With the likes of black midi, Goat Girl, Black Country, New Road and Squid currently representing the core of southern England’s popular band output, raucous and brilliant as it is, you can’t help feel we might have space for something conceptually similar somewhat but softer to the touch. This could be bar italia, a London-based trio formed of Nina Cristante, Jezmi Tarik Fehmi and Sam Fenton.
The group’s third album and first for Matador, Tracey Denim, has the dirgy south London art school take, but with a lighter energy and more playful jangle. The whole record has a certain Flying Nun feel to it. It’s as if The Clean grew up listening to hip-hop or if Tall Dwarfs knew of Gorillaz. The drums are loud and compressed to make them ultra tight, while the guitars are left muddy and high-pitched, a pleasant combo in any genre. At times, the jangle strays into Daydream Nation-era Sonic Youth patterns, somewhat mimicking hits from The Rain Parade or any of the Paisley Underground acts. This is all very much underlaid with trip-hop rhythm sections and breakdowns where the production of the record really shines through.
The first single from the record, “Punkt”, is rife with extremely jangly guitars but unfortunately it does not truly display what bar italia are capable of. The pace of the song lives up to the name but it struggles to find its own rhythm to the point where it becomes almost Veronica Falls-like but without the impressive harmonies and infectious sways.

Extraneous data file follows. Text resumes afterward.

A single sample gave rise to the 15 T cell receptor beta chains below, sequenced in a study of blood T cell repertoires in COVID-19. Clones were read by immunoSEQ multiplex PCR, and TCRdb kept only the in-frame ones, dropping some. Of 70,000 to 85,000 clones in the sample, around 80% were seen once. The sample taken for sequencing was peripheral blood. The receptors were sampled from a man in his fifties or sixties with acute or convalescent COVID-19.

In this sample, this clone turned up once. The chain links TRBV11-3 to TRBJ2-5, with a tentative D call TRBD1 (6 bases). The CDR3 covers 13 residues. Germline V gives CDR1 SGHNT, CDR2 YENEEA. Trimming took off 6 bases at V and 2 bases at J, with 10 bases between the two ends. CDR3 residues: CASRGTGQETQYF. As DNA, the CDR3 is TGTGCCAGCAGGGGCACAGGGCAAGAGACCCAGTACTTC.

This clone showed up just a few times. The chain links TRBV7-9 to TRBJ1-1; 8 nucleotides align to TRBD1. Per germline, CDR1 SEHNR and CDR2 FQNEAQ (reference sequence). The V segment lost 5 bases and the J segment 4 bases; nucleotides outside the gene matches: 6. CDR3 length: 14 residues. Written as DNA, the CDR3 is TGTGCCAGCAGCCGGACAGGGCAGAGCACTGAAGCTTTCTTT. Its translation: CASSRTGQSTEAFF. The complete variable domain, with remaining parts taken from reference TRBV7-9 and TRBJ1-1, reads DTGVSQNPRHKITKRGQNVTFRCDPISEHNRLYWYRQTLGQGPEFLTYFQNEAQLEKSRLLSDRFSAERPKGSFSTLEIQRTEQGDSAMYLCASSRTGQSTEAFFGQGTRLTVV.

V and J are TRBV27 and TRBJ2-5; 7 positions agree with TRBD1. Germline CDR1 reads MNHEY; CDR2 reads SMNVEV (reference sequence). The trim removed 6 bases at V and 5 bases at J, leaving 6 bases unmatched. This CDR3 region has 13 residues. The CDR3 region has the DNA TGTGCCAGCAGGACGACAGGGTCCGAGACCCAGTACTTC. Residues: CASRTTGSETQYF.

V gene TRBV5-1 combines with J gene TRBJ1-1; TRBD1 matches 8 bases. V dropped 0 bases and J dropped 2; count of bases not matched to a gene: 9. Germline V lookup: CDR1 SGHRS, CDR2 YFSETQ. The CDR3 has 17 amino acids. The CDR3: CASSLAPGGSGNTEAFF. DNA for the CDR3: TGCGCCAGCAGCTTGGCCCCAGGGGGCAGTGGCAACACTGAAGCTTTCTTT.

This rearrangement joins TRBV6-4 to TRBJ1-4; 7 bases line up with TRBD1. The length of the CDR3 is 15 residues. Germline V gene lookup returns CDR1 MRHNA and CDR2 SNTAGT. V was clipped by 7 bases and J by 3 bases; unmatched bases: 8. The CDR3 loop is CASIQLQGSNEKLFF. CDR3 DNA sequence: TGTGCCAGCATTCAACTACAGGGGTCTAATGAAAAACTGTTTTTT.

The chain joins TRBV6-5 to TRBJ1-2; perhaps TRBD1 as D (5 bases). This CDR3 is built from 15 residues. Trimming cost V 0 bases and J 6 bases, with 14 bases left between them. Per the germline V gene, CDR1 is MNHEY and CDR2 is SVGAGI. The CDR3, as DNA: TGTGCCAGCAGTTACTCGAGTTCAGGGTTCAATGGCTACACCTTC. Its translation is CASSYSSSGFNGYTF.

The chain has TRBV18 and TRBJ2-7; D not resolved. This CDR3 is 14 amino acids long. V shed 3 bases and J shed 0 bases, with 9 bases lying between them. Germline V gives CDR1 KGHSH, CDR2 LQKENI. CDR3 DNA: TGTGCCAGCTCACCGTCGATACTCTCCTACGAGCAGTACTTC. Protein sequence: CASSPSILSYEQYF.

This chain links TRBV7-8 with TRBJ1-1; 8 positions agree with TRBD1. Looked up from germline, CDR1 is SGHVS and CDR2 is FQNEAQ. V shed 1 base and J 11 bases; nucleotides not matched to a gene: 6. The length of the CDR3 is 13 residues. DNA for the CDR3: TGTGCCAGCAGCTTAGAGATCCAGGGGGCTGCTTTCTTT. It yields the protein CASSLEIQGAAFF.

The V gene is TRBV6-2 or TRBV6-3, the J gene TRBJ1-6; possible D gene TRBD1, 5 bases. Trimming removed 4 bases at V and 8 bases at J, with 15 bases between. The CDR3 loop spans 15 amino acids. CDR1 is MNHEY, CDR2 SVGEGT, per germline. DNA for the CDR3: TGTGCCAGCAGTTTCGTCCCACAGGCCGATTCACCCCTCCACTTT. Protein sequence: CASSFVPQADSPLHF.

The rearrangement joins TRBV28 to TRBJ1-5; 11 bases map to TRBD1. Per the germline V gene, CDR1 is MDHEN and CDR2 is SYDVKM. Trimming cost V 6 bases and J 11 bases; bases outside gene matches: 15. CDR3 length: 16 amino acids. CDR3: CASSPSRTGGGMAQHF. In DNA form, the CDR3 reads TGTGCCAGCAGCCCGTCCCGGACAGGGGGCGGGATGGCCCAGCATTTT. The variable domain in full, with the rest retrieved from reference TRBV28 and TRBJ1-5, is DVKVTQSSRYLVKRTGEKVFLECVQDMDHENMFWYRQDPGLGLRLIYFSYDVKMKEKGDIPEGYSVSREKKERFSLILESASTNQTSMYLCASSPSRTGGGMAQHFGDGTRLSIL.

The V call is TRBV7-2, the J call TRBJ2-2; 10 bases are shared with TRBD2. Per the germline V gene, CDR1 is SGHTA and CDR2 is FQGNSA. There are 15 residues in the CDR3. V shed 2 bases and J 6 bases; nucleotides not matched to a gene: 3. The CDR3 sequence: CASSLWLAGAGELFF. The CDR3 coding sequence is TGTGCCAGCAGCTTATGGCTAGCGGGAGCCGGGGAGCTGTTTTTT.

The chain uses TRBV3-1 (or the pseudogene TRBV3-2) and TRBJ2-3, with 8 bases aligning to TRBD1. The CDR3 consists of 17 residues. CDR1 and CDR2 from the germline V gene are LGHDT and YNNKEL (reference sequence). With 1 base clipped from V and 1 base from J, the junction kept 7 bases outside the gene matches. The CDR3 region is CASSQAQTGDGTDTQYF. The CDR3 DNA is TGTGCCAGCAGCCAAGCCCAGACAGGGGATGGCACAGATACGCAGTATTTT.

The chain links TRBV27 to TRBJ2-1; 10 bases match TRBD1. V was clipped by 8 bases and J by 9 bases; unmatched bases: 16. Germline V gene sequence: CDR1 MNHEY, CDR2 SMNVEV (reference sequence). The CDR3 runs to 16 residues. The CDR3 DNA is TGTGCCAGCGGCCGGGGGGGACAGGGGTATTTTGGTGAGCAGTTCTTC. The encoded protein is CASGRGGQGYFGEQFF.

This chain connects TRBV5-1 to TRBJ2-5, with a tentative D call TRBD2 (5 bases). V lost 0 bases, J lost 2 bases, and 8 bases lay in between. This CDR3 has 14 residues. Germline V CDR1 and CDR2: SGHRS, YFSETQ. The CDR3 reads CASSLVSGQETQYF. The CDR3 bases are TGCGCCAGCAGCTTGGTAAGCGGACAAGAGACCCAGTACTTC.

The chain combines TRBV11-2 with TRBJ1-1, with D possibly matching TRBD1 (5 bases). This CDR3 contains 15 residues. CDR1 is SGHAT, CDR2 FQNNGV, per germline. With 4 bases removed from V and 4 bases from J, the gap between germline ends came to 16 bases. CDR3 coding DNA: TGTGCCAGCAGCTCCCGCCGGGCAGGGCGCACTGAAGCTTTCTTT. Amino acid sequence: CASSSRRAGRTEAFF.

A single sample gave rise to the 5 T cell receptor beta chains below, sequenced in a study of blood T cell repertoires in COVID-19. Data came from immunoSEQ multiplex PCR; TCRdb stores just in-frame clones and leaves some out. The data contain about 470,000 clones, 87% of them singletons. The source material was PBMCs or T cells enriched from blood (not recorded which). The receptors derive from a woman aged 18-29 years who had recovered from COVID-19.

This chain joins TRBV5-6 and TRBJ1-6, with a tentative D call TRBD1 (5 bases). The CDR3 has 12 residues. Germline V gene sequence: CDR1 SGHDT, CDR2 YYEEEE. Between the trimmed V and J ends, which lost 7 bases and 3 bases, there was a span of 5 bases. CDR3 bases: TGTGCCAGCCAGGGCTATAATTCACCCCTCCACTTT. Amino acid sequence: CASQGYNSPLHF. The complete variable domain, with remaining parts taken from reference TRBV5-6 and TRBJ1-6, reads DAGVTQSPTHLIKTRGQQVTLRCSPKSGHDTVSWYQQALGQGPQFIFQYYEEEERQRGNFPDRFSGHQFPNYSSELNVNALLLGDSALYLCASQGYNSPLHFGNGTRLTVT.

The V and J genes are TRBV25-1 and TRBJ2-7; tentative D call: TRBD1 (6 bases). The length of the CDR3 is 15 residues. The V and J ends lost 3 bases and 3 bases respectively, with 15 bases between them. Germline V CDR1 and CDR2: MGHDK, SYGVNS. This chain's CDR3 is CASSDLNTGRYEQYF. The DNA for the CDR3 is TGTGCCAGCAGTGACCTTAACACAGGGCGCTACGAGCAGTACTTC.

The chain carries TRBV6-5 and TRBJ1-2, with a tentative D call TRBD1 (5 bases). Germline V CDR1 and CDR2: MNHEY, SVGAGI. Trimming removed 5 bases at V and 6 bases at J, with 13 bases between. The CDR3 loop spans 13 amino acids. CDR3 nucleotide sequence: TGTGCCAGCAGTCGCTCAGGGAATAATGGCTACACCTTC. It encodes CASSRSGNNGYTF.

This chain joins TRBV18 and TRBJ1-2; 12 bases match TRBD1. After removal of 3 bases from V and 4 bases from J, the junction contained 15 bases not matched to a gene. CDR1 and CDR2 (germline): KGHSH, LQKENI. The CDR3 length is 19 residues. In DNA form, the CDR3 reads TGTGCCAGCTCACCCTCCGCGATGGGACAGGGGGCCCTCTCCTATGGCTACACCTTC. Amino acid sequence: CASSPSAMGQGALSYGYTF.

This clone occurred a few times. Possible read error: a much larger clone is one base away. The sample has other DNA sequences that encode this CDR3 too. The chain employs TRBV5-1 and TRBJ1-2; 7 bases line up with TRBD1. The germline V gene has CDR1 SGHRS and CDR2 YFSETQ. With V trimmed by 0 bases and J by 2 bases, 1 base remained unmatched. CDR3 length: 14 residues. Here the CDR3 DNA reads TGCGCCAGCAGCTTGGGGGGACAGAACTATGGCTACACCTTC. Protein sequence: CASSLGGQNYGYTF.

Second track “Nurse!” almost feels like it could have been penned in the Brian Jonestown Massacre/Dandy Warhols era, like a forgotten band in the background of legendary documentary Dig! It’s all quite dusty and deserty; a psychedelic romp with another Portishead breakdown. In a way it’s a representation of the nightmarish hole Austin Psych Fest would leave you in after listening to similar music for three days, but bar italia bring their own, very UK-influenced tinge to it.
“My Kiss Era” has a much more trip-hop inspired beat. It’s slow and mellow but also melodic and sweet. “F.O.B.”, on the other hand, has a very “Teen Age Riot”-esque beginning before plateauing and then straying into Gorillaz or Sleaford Mods territory with Fenton’s chatty delivery. It’s technical and touches all the right buttons even with complex, irrational transitions.
Second from last track, “Friends”, is a favourite of mine. It’s very My Bloody Valentine. There’s big, compressed drums barely breaking through a wall of reverb and fuzz. It’s as if J Macis was like “sod the solos, let’s make jangle pop.” Ultimately,Tracey Denim lives and thrives in the shadows of past greats, but is unable to escape them.